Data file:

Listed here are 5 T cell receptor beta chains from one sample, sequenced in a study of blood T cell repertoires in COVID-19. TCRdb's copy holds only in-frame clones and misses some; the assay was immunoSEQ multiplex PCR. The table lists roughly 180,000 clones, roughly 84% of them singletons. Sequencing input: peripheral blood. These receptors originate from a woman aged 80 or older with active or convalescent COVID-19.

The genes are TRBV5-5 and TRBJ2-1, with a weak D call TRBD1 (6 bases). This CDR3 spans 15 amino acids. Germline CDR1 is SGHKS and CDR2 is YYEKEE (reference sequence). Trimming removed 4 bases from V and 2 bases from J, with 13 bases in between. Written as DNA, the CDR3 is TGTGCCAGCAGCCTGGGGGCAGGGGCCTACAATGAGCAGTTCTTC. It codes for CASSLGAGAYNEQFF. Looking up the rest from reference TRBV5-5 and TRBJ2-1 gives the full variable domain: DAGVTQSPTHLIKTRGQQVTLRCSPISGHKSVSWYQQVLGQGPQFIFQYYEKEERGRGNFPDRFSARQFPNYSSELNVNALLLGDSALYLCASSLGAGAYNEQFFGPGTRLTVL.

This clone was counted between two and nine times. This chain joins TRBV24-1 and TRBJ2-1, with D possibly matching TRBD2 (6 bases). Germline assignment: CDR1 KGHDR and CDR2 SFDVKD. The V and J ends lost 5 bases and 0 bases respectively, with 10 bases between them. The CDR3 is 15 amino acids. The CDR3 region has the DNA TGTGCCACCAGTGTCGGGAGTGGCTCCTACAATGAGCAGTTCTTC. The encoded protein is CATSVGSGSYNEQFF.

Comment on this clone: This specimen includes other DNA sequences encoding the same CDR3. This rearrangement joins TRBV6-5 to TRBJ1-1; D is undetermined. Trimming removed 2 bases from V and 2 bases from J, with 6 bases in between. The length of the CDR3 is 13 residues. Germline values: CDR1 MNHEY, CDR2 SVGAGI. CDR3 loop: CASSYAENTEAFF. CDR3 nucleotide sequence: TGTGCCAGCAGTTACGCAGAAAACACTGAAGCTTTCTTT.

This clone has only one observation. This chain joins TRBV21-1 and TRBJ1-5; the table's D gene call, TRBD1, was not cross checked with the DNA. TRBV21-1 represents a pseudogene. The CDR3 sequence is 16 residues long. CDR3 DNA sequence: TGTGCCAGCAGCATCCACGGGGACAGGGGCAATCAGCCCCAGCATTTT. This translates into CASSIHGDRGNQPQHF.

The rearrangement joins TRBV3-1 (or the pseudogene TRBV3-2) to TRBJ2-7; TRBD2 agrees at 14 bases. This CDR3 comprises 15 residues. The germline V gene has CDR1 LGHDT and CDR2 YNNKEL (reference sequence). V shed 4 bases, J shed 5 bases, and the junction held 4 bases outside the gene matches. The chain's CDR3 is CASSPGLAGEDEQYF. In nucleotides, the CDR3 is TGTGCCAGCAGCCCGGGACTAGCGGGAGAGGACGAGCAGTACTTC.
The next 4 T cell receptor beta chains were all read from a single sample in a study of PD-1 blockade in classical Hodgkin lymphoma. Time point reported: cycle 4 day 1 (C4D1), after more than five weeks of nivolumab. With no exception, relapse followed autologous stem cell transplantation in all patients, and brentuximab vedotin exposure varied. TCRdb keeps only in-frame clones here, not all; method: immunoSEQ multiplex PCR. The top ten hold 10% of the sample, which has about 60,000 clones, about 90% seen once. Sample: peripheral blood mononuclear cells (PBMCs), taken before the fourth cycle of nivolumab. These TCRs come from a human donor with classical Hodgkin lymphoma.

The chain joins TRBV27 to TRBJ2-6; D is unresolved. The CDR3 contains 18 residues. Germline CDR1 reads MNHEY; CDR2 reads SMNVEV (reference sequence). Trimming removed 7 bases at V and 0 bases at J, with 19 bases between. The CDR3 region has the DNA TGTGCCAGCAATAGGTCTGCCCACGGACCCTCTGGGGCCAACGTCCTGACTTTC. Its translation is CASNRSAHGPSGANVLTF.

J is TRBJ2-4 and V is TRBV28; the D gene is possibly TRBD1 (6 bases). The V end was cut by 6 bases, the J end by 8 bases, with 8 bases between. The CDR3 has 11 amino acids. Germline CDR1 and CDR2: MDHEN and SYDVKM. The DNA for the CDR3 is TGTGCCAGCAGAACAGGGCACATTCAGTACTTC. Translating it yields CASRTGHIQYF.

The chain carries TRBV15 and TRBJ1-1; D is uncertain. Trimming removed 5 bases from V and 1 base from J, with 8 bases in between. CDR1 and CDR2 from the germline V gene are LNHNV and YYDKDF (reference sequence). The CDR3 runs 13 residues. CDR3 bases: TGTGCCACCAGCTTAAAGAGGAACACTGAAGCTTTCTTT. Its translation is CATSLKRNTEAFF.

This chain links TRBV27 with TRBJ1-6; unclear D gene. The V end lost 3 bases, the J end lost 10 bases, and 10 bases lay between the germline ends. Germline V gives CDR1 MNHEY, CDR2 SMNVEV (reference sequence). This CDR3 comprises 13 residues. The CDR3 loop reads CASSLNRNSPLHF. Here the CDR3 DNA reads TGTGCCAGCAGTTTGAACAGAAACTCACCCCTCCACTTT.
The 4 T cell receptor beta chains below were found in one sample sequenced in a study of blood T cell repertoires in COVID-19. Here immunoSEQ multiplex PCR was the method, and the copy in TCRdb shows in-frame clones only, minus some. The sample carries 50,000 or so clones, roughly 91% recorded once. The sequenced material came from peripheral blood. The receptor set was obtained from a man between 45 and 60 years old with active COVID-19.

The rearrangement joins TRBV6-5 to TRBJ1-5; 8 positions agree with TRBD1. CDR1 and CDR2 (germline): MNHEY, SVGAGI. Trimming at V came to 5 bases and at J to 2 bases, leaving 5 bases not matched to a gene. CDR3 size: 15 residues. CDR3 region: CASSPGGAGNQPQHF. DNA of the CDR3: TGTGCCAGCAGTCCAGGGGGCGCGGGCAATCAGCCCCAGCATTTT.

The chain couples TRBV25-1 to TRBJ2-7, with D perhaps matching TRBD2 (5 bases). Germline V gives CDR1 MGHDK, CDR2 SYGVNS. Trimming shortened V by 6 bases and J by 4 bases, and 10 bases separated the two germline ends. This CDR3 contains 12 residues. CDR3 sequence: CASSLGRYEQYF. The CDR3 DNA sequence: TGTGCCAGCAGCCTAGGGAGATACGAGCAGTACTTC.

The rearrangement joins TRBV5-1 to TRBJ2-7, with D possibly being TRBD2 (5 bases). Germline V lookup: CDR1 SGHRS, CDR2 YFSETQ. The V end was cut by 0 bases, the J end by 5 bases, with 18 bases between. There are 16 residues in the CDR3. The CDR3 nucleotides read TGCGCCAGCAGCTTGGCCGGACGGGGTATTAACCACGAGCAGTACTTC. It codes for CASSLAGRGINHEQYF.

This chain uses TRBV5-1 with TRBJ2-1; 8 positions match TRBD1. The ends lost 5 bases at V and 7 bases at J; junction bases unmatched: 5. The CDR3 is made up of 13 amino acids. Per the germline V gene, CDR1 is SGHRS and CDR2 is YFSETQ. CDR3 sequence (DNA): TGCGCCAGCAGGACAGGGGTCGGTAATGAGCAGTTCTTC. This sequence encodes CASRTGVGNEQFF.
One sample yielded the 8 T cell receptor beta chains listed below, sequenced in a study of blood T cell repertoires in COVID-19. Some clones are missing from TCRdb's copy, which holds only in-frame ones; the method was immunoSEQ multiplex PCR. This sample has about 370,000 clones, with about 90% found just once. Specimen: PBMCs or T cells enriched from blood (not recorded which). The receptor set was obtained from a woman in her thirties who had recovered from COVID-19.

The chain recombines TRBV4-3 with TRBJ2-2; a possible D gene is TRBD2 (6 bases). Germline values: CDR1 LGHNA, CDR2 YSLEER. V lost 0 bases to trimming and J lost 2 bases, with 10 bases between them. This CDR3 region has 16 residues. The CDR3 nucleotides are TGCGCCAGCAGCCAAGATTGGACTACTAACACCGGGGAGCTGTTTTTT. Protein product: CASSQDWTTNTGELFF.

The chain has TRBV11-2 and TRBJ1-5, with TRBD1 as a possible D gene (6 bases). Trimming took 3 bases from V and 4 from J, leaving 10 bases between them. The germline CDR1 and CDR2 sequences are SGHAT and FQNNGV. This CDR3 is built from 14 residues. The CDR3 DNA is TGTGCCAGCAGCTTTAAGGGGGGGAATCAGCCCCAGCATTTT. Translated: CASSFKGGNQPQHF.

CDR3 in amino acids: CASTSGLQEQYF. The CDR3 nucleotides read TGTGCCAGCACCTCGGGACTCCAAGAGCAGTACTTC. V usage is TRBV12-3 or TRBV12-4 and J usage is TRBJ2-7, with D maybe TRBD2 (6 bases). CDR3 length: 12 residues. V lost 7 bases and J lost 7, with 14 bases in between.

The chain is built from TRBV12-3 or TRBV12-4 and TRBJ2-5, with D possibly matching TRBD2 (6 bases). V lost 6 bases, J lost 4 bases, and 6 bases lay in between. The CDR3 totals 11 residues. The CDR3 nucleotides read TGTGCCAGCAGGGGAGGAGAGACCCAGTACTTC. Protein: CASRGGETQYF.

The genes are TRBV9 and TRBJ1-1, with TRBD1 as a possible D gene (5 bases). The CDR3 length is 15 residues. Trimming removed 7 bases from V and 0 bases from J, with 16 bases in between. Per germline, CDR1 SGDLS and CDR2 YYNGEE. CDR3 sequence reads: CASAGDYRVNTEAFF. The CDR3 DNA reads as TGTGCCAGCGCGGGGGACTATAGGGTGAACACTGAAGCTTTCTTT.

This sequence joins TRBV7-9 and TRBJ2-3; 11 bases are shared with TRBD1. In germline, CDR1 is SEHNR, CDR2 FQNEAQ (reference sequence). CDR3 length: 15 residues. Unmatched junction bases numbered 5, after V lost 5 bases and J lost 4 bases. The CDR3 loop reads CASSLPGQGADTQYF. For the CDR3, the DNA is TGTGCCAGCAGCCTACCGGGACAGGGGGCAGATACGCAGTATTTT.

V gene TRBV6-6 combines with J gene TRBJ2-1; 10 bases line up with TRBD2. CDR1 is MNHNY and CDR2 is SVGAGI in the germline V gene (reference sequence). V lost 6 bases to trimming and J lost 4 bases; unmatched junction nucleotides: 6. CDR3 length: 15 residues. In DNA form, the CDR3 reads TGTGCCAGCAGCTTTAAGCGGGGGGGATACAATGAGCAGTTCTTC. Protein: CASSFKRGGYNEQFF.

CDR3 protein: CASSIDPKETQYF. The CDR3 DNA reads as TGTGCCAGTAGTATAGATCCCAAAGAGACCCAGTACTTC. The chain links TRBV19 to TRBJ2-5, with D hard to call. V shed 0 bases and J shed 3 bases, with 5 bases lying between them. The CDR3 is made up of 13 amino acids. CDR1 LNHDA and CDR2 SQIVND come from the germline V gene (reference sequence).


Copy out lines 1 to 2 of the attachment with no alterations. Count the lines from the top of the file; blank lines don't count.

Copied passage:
Listed here are 5 T cell receptor beta chains from one sample, sequenced in a study of blood T cell repertoires in COVID-19. TCRdb's copy holds only in-frame clones and misses some; the assay was immunoSEQ multiplex PCR. The table lists roughly 180,000 clones, roughly 84% of them singletons. Sequencing input: peripheral blood. These receptors originate from a woman aged 80 or older with active or convalescent COVID-19.

The genes are TRBV5-5 and TRBJ2-1, with a weak D call TRBD1 (6 bases). This CDR3 spans 15 amino acids. Germline CDR1 is SGHKS and CDR2 is YYEKEE (reference sequence). Trimming removed 4 bases from V and 2 bases from J, with 13 bases in between. Written as DNA, the CDR3 is TGTGCCAGCAGCCTGGGGGCAGGGGCCTACAATGAGCAGTTCTTC. It codes for CASSLGAGAYNEQFF. Looking up the rest from reference TRBV5-5 and TRBJ2-1 gives the full variable domain: DAGVTQSPTHLIKTRGQQVTLRCSPISGHKSVSWYQQVLGQGPQFIFQYYEKEERGRGNFPDRFSARQFPNYSSELNVNALLLGDSALYLCASSLGAGAYNEQFFGPGTRLTVL.